Cholesterol is a word associated with bad health, but cholesterol is actually a natural substance, necessary for our body's healthy functioning, and cholesterol, like most everything else in our lives, is harmful only in excess.
And how is it, then, that the very name, cholesterol, has acquired such bad connotations? Why is that we are always cautioned to 'have our cholesterol level checked' and to 'know our cholesterol number'? To understand this more fully, it is important to know exactly what cholesterol is, what it does, and where it comes from.
Cholesterol is necessary for our bodies. Our bodies must have it to maintain good health, and without cholesterol, it would be impossible for our bodies to function. Not all of the functions of cholesterol are known, but some of them are:
The principal source of cholesterol is from our own bodies. It is made primarily by the liver, and it is sent through the bloodstream to where it is needed by way of special carriers called lipoprotiens.
Another source of cholesterol is from our diets. Certain foods, such as meat, eggs and whole-fat dairy products all contain cholesterol. There are other foods we eat, such as foods high in saturated fats and transfats, that cause our livers to make more cholesterol.
Cholesterol, like other fats, will not dissolve in liquid, and therefore, it must be carried through the bloodstream, by way of special carriers called lipoprotiens, to where the cholesterol is needed. If more cholesterol is circulating in the bloodstream than is needed for our bodies, it can work with other elements in the blood in the formation of plaque along artery walls.
Although cholesterol is a complex substance made up of many subcomponents, the main subcomponents as they are understood at this time, are LDL, or 'bad' cholesterol, HDL, or 'good' cholesterol, and triglycerides.
LDL cholesterol is referred to as the 'bad' cholesterol, because it is one of the main components in arterial plaque. HDL cholesterol, on the other hand, helps to reduce plaque by returning excess LDL to the liver and aiding in its excretion. Triglyceride levels correspond to LDL levels.
Eddie McNally has been a healthcare professional for more then 30 years. For more information please visit http://www.cholesterolinfo.net
Common Medications to Treat High Cholesterol
Statins – Statins are one of the more commonly perscribed medications to reduce cholesterol. These drugs inhibits the enzyme which the liver uses to produce cholesterol, thereby slowing the production of cholesterol in the body. People at risk for developing the plaques which line the arteries, or artherosclerosis, are usually given this medication. Statins not only slow the growth of plaques, but they also can shrink existing plaques and actually make them less likely to break apart, causing stroke or heart attack. Risk factors for artherosclerosis are:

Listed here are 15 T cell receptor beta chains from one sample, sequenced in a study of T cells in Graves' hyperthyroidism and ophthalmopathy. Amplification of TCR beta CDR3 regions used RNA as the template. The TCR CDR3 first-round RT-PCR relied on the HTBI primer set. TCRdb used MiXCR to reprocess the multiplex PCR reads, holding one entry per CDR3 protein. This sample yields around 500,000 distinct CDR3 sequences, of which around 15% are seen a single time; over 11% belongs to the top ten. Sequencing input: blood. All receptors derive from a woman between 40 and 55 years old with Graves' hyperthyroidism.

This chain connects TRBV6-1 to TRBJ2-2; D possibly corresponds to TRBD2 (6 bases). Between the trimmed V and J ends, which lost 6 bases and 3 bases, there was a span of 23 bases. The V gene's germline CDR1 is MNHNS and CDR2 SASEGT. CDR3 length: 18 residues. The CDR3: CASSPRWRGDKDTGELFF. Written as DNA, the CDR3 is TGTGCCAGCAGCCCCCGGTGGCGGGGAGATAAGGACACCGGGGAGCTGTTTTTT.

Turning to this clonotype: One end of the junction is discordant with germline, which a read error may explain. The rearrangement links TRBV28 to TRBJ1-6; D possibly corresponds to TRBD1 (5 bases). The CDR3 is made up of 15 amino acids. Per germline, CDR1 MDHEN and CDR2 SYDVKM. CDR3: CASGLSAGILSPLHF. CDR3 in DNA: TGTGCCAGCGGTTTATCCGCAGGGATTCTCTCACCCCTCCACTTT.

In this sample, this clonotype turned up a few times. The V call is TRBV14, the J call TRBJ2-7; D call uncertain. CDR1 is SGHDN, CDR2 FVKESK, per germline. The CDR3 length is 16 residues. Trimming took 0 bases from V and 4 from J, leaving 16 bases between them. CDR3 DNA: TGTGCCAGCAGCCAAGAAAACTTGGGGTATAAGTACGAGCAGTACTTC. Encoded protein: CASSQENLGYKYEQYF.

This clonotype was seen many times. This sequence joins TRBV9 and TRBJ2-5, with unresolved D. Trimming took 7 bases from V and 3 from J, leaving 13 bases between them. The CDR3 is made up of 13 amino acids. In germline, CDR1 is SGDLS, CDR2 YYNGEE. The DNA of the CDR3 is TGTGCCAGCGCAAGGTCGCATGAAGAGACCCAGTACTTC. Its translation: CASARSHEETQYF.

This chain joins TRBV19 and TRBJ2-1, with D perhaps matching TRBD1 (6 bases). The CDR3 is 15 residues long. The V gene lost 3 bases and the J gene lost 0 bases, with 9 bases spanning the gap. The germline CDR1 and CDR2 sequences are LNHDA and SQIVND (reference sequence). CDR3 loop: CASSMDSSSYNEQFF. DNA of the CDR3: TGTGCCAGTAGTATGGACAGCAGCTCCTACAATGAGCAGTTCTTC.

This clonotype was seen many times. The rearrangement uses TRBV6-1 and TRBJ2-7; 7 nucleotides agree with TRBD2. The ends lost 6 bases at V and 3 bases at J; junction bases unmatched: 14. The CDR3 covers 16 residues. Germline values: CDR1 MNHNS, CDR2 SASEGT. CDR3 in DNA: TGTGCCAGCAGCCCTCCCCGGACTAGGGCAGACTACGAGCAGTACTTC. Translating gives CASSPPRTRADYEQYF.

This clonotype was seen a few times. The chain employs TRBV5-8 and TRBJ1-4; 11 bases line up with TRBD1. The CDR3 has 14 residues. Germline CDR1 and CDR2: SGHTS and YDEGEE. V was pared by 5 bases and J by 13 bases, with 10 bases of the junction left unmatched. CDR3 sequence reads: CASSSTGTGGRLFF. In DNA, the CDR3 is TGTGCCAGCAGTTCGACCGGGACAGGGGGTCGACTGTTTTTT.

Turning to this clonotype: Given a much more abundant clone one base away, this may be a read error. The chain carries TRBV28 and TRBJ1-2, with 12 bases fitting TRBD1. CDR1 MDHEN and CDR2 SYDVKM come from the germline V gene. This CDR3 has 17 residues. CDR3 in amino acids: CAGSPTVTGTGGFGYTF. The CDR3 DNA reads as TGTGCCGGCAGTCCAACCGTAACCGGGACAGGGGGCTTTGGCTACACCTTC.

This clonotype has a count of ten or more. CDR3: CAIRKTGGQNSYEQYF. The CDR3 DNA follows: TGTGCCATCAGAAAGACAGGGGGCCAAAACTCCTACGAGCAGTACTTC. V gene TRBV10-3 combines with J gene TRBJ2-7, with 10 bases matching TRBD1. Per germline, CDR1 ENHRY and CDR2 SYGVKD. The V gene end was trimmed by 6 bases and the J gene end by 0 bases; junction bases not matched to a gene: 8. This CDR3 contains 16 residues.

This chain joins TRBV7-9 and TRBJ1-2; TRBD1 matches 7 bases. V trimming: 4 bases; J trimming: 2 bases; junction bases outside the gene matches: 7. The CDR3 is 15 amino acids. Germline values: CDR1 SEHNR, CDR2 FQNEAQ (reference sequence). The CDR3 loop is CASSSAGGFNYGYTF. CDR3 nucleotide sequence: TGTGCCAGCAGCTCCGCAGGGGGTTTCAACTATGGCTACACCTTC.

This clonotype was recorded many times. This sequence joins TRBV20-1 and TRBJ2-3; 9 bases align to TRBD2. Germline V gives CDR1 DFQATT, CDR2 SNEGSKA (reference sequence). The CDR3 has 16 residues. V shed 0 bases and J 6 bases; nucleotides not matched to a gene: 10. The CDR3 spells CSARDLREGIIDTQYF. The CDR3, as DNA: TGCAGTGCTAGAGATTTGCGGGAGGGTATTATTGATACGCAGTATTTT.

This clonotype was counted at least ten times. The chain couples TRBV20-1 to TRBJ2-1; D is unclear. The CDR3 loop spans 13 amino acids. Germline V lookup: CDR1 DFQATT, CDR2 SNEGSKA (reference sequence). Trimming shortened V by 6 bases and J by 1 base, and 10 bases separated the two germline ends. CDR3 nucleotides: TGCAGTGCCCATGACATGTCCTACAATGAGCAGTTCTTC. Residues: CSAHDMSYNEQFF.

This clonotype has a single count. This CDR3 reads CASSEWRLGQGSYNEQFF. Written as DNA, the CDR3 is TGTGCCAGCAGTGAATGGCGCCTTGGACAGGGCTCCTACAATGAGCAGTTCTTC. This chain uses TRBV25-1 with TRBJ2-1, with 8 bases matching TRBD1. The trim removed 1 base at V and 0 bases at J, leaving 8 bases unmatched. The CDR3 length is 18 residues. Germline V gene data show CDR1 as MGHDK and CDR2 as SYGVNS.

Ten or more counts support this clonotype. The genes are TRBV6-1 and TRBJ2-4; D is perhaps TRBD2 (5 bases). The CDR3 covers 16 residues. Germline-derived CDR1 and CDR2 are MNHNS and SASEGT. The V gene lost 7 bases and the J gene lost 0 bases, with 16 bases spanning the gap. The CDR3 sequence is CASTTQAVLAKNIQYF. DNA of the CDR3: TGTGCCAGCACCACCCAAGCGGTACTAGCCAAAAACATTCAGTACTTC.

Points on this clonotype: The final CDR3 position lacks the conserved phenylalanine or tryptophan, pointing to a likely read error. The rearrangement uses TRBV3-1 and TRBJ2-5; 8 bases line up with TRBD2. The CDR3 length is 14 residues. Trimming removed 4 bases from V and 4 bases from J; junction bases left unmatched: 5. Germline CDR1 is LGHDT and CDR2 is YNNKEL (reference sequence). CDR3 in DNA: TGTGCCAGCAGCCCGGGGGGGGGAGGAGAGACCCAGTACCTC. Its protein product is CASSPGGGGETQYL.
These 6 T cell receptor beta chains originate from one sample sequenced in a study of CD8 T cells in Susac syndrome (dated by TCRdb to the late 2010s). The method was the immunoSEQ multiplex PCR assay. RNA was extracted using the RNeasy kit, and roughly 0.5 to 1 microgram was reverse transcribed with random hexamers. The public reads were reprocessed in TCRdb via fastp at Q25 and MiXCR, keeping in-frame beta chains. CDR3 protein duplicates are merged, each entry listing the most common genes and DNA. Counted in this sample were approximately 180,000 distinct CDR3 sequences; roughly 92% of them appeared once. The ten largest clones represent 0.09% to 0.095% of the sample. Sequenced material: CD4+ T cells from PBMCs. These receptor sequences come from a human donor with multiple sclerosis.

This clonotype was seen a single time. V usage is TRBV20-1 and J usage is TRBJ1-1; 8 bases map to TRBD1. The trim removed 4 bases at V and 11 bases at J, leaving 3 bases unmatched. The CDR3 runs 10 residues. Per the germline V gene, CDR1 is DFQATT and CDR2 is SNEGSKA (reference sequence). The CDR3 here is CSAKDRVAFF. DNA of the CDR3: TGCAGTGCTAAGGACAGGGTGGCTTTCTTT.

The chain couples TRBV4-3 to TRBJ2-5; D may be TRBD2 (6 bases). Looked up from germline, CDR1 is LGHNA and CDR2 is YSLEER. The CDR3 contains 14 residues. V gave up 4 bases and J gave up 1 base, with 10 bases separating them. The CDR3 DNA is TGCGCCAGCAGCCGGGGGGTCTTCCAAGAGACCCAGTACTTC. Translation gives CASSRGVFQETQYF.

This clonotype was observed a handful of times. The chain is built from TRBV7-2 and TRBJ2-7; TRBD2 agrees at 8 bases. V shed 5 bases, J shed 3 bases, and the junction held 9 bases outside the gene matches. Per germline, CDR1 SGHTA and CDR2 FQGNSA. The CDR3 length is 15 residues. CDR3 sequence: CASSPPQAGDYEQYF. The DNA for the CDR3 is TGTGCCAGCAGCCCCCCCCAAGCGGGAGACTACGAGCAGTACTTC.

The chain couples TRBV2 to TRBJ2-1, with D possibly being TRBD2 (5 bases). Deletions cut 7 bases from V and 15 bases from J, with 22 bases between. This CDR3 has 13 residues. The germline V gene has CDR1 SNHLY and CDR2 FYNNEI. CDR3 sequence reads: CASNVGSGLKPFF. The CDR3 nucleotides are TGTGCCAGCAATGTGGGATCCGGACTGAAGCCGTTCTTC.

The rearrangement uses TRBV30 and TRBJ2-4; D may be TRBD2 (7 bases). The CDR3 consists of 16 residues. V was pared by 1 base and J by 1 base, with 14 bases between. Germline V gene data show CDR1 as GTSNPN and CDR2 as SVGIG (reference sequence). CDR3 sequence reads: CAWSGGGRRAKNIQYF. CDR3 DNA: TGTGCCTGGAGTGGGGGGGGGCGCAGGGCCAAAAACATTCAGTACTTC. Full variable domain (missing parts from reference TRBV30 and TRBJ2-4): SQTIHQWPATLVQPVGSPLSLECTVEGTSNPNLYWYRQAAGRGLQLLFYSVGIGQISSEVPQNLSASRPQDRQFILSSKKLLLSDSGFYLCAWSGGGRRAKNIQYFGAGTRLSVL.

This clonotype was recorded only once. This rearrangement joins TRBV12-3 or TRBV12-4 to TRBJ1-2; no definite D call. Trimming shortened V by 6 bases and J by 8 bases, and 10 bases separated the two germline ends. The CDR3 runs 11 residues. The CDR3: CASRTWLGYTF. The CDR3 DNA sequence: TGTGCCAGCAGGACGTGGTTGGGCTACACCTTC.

High cholesterol levels;
A family history of early-age heart attack or heart disease;
There are several statins that are commonly perscribed. These medications have many differences, including their cholesterol-blocking ability, their side-effects, how they interact with other drugs, and their ability to reduce heart attack and stroke. Some common statins which are frequently perscribed include:
Most side-effects of the statins are mild, like nausea and vomiting, but one major side-effect that is very rare, is rhabdomyolysis, which can cause muscle damage and eventually kidney failure. Any muscle or joint pain experienced while taking a statin should be reported immediately to your doctor.
Resins – Resins are another cholesterol-lowering medication. They bind with cholesterol-containing bile acids in the intestines and are then excreted. Resins actually reduce LDL cholesterol and are often perscribed with statins for a combined effect of lowered LDL cholesterol. Currently perscribed resins include:
Resins have few side-effects (gas, bloating, nausea and constipation); however, they may interfer with the absorption of other medications taken at the same time.
Nicotinic Acid – Nicotinic acid (niacin) is a common B vitamin, which, given in therapeutic doses, reduces LDL cholesterol and triglycerides. An over-the-counter niacin tablet as a dietary supplement would not produce the same effect, and could result in serious side-effects. Common trade names are:
Nicotinic acid interacts with other medications, including blood pressure medication, and your doctor should be consulted.
Gemfibrozil (Lopid) -- Gemfibrozil reduces triglycerides and increases HDL cholesterol, the good cholesterol, in the blood. It interacts with other medications, such as Coumidin, which could lead to increased bleeding, and glyburide, which could cause low blood sugar. The most serious, but rare, side-effect is rabdomyolysis, which could lead to kidney failure. Your doctor should be consulted and your current medications discussed before beginning therapy on gemfibrozil.
Clofibrate (Atromid-S) -- Clofibrate also acts by reducing LDL cholesterol levels; however, because of its many side-effects, it is usually perscribed only if all other methods of reducing cholesterol are ineffective. All current medications, including over-the-counter drugs, should be discussed with your doctor before using clofibrate.